Monarchs and temperature

Paul Cherubini cherubini at
Wed Oct 11 11:19:56 EDT 2000

Woody Woods wrote: 

> I think it's worth asking, though, whether a long-term warming
> trend is a greater threat down the road than the occasional 
> exceptional winters Brower has reported.

I agree its worth ASKING. But Professor Chip Taylor and other
monarch scientists cavalierly proclaim to public crowds and reporters
that global warming IS a threat without providing data or a model
that the public can evaluate for credibility.

Look what happened in 1989-90. At that time Lincoln Brower 
predicted in two magazine articles and in public lectures that 
the entire eastern monarch migration would collapse by the year
2000 due to deforestation in Mexico, pesticide use, urban sprawl,
etc. But he did not provide specific data or a model that outlined
the assumptions that would have to be made for these devastating 
impacts to be realized. Imagine how many people interpreted
Lincoln Brower's prediction as proof the planet earth was dying.
Imagine how much money in grants and donations for monarch
research and conservation his dire predictions generated. And 
look what actually happened in the 1990's - an increasing trend 
in monarch census counts at Cape May, New Jersey and a stable 
trend in monarch census counts in Mexico and a stable trend in
Ann Swengle's 23 years of 4th of July census counts.

With regard to your comments about "fragile energy budgets" 
"energetically delicate game" etc.,  there is abundant
evidence that lipid reserves are maintained at high temperatures.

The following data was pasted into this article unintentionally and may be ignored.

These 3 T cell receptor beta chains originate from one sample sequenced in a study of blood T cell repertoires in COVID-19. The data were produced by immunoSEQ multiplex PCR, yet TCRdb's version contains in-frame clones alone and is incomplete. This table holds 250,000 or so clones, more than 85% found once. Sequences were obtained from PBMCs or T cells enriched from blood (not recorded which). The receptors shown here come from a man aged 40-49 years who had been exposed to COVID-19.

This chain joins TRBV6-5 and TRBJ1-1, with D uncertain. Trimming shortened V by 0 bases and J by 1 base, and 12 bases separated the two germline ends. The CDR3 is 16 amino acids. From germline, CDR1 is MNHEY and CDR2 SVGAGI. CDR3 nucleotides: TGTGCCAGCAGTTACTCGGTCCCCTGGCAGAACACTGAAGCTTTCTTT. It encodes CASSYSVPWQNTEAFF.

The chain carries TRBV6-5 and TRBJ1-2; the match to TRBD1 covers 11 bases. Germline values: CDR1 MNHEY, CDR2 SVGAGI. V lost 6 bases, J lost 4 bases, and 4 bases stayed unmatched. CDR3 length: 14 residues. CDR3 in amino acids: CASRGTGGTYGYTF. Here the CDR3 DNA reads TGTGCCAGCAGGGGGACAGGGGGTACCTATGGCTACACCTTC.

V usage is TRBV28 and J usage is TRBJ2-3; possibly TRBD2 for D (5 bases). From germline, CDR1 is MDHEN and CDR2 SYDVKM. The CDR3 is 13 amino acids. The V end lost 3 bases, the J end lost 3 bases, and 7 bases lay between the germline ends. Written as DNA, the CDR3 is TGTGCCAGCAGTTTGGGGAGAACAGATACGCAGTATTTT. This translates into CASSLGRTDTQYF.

During the 2 month, 2000 mile fall migration to central Mexico
David Gibo's and Peter Walford's research has found monarchs
maintain or gain lipid reserves despite migration through
regions with 90-100 degree F temperatures. During the winter
at the overwintering sites in Mexico, lipid reserves decline
yet the butterflies show little interest in nectaring to replenish
reserves despite abundant nectar sources at the overwintering sites.
Then in late winter,  nectaring increases as does the temperature and
lipid reserves, now low, stabilize or increase slightly. Then off the
monarchs go for another 2000 mile flight back north. The point is 
some of the butterflies are capable of this 2 month, 2000 mile 
return flight back north even though they leave the overwintering
sites in a lipid depleted state and fly through regions with 
warm spring temperatures.  

With regard to the ability of monarchs to adapt to climate
change, consider what happened when the North American
monarch was transported by man to Spain, Australia and New
Zealand 120-140 years ago. In a short time the seasonal
migration and overwintering phenomenon began in these 
foreign lands. It is also constructive to consider the wide range
of climates monarchs overwinter in from cold, cloudy and
rainy northern Calif. coast to warm, sunny and dry San Diego
to the extremely arid and nearly treeless Saline Valley near Death
Valley, Calif. in the Mojave Desert (2 inches of rain per year there,
5-20% daytime humidity and only the leafless winter twigs of 
elm trees to cling to at the Willow Creek site.)

Paul Cherubini, Placerville, Calif.

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